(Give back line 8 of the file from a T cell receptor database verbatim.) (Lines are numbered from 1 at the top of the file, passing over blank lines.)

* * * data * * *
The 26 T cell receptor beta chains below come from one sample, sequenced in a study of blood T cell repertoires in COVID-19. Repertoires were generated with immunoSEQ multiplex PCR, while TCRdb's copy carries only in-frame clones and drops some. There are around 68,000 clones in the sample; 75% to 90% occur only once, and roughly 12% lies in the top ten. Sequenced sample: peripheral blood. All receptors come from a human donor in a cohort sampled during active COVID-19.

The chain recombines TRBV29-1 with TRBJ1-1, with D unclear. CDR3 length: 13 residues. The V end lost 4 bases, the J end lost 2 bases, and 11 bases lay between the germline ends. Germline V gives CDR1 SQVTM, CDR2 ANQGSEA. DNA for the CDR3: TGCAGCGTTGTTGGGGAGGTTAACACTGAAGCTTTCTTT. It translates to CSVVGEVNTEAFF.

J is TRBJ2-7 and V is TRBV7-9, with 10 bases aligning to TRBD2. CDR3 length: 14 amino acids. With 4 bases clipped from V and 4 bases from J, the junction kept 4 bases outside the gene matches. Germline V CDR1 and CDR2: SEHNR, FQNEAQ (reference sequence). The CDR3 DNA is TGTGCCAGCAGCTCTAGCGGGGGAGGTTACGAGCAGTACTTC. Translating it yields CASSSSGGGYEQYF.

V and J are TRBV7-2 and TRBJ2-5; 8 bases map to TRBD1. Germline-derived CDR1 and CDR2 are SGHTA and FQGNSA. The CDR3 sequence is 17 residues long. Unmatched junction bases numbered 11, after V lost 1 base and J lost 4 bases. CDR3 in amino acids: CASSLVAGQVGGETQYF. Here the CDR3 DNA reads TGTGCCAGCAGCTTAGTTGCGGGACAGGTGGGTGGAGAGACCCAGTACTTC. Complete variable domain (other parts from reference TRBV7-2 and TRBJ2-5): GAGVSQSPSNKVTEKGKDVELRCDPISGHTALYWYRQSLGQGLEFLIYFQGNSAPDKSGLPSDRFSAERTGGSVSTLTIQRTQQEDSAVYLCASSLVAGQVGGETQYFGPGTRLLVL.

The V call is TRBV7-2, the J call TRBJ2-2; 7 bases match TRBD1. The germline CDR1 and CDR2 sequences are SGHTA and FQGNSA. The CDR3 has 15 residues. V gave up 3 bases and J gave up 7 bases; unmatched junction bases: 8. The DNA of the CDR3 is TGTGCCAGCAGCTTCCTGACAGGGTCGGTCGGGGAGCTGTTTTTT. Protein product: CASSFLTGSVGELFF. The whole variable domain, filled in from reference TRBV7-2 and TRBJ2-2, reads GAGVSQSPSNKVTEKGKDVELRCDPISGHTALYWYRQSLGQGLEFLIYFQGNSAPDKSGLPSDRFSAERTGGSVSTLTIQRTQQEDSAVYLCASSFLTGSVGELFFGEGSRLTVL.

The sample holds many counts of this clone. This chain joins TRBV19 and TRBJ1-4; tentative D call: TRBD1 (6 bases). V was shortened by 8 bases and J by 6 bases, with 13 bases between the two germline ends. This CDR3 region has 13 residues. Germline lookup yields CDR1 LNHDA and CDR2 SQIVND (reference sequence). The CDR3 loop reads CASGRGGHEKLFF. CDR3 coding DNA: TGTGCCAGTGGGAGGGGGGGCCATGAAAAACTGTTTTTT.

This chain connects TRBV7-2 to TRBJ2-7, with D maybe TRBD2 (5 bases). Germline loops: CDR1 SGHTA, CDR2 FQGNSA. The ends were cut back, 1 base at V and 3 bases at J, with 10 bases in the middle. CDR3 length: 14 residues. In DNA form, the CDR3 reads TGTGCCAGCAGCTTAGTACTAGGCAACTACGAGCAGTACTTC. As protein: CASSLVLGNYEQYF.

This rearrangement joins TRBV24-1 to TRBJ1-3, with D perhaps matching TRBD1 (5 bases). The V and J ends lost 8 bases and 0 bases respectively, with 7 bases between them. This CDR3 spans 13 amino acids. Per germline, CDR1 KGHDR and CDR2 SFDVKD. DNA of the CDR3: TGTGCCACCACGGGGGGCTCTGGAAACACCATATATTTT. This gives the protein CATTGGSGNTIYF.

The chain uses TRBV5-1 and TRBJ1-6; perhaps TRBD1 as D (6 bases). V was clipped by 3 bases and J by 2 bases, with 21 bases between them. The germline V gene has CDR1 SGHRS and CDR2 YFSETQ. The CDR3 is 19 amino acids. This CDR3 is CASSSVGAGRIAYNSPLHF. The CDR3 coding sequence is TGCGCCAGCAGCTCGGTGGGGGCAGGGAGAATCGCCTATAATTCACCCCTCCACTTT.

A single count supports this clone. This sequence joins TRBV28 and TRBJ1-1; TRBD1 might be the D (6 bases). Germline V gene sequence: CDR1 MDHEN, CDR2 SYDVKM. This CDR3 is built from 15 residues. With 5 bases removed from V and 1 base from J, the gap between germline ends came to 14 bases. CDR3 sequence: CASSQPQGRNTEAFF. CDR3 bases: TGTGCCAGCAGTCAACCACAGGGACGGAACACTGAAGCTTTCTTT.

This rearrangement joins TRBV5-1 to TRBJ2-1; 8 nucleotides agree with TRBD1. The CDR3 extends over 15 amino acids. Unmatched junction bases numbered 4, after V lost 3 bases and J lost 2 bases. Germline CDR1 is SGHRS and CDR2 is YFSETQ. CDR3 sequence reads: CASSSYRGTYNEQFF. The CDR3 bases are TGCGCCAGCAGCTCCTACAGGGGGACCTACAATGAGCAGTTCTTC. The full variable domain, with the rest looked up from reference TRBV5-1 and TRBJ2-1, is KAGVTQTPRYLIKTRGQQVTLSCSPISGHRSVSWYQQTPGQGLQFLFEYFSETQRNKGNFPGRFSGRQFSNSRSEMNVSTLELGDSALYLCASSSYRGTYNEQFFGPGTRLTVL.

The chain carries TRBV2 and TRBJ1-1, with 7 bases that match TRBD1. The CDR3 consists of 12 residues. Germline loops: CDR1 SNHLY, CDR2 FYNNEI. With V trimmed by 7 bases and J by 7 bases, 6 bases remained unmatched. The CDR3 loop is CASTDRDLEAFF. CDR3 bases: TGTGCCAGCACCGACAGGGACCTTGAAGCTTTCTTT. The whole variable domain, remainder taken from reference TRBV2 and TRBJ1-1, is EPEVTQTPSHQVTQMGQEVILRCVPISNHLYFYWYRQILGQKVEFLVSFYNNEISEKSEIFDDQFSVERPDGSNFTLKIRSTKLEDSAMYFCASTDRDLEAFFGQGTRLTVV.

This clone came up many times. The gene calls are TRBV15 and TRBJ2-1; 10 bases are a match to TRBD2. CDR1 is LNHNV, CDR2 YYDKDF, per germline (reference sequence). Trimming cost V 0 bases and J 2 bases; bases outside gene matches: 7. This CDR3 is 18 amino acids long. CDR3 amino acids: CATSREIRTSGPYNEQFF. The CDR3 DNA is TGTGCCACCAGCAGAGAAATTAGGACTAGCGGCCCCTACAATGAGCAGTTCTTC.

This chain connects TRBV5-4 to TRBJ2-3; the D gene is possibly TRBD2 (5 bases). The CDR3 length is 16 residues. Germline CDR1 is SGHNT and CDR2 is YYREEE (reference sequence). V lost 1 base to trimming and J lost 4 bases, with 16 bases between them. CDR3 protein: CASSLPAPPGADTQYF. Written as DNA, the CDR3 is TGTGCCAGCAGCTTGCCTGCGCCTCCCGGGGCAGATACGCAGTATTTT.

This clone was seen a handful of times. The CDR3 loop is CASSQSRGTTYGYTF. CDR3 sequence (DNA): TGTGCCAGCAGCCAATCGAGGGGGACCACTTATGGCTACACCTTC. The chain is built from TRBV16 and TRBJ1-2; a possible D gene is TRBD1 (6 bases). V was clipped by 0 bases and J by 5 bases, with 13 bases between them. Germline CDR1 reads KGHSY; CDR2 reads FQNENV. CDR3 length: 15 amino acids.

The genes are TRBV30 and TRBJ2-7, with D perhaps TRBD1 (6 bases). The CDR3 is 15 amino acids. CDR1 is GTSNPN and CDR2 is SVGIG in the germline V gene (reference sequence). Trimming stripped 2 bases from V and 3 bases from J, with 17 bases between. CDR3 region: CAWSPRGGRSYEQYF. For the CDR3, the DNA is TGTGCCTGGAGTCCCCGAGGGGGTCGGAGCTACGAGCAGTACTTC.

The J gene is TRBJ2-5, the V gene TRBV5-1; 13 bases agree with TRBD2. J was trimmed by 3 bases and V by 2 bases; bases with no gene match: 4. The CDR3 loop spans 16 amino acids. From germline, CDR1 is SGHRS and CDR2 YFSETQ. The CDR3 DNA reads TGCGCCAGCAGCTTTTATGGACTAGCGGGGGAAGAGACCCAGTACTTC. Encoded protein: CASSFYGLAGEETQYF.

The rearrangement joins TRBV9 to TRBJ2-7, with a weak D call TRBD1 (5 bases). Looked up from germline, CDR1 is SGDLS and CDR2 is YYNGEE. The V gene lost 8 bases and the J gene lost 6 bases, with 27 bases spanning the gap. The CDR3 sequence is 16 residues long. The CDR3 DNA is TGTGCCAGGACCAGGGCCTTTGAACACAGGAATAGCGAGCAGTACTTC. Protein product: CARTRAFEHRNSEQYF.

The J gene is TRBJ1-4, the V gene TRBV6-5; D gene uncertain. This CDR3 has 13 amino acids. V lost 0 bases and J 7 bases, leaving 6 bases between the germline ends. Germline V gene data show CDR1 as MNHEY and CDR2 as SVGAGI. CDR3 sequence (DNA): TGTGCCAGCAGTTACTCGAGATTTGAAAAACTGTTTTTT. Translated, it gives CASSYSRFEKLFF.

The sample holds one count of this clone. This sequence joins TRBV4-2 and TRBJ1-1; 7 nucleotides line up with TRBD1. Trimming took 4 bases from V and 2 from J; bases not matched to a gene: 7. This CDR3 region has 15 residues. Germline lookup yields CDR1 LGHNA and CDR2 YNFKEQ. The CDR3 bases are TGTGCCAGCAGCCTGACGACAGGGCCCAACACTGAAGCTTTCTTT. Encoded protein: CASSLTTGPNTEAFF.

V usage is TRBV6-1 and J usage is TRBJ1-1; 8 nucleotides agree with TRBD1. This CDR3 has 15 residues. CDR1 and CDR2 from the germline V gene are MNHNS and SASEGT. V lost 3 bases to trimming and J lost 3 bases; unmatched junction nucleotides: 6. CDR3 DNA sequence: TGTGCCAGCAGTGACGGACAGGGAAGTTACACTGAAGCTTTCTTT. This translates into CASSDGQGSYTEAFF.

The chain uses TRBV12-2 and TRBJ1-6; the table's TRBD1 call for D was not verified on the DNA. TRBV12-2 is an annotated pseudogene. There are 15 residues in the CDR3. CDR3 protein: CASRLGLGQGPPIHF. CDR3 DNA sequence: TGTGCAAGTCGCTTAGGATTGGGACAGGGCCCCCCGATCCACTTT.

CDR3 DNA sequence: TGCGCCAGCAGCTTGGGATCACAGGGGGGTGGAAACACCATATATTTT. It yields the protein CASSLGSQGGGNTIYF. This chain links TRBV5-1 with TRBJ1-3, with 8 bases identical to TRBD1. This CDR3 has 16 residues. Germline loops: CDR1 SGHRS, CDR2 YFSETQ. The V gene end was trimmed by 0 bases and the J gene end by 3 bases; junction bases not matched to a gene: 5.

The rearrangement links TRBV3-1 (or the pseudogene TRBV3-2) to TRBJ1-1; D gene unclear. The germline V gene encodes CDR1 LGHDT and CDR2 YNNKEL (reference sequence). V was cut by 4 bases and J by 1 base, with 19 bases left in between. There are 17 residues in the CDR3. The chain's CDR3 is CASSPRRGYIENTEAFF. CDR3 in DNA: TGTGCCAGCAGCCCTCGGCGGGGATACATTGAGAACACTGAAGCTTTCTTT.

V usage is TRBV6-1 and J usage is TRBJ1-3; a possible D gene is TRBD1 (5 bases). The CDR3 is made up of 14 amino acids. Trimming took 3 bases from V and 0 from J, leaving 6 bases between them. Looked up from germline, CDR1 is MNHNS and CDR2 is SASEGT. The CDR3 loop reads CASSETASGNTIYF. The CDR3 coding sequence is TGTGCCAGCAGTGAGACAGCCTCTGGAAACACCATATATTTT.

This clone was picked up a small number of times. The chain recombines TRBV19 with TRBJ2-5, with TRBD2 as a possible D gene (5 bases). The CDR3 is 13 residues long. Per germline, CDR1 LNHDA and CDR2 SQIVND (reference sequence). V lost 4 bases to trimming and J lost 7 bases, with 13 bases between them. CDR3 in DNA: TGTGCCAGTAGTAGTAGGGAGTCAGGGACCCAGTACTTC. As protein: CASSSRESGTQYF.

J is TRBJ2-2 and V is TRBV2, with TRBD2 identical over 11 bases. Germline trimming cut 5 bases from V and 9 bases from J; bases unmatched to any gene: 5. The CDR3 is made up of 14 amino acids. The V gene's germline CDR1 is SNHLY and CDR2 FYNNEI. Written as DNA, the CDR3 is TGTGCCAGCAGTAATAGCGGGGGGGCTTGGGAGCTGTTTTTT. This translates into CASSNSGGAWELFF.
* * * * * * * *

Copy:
This rearrangement joins TRBV24-1 to TRBJ1-3, with D perhaps matching TRBD1 (5 bases). The V and J ends lost 8 bases and 0 bases respectively, with 7 bases between them. This CDR3 spans 13 amino acids. Per germline, CDR1 KGHDR and CDR2 SFDVKD. DNA of the CDR3: TGTGCCACCACGGGGGGCTCTGGAAACACCATATATTTT. This gives the protein CATTGGSGNTIYF.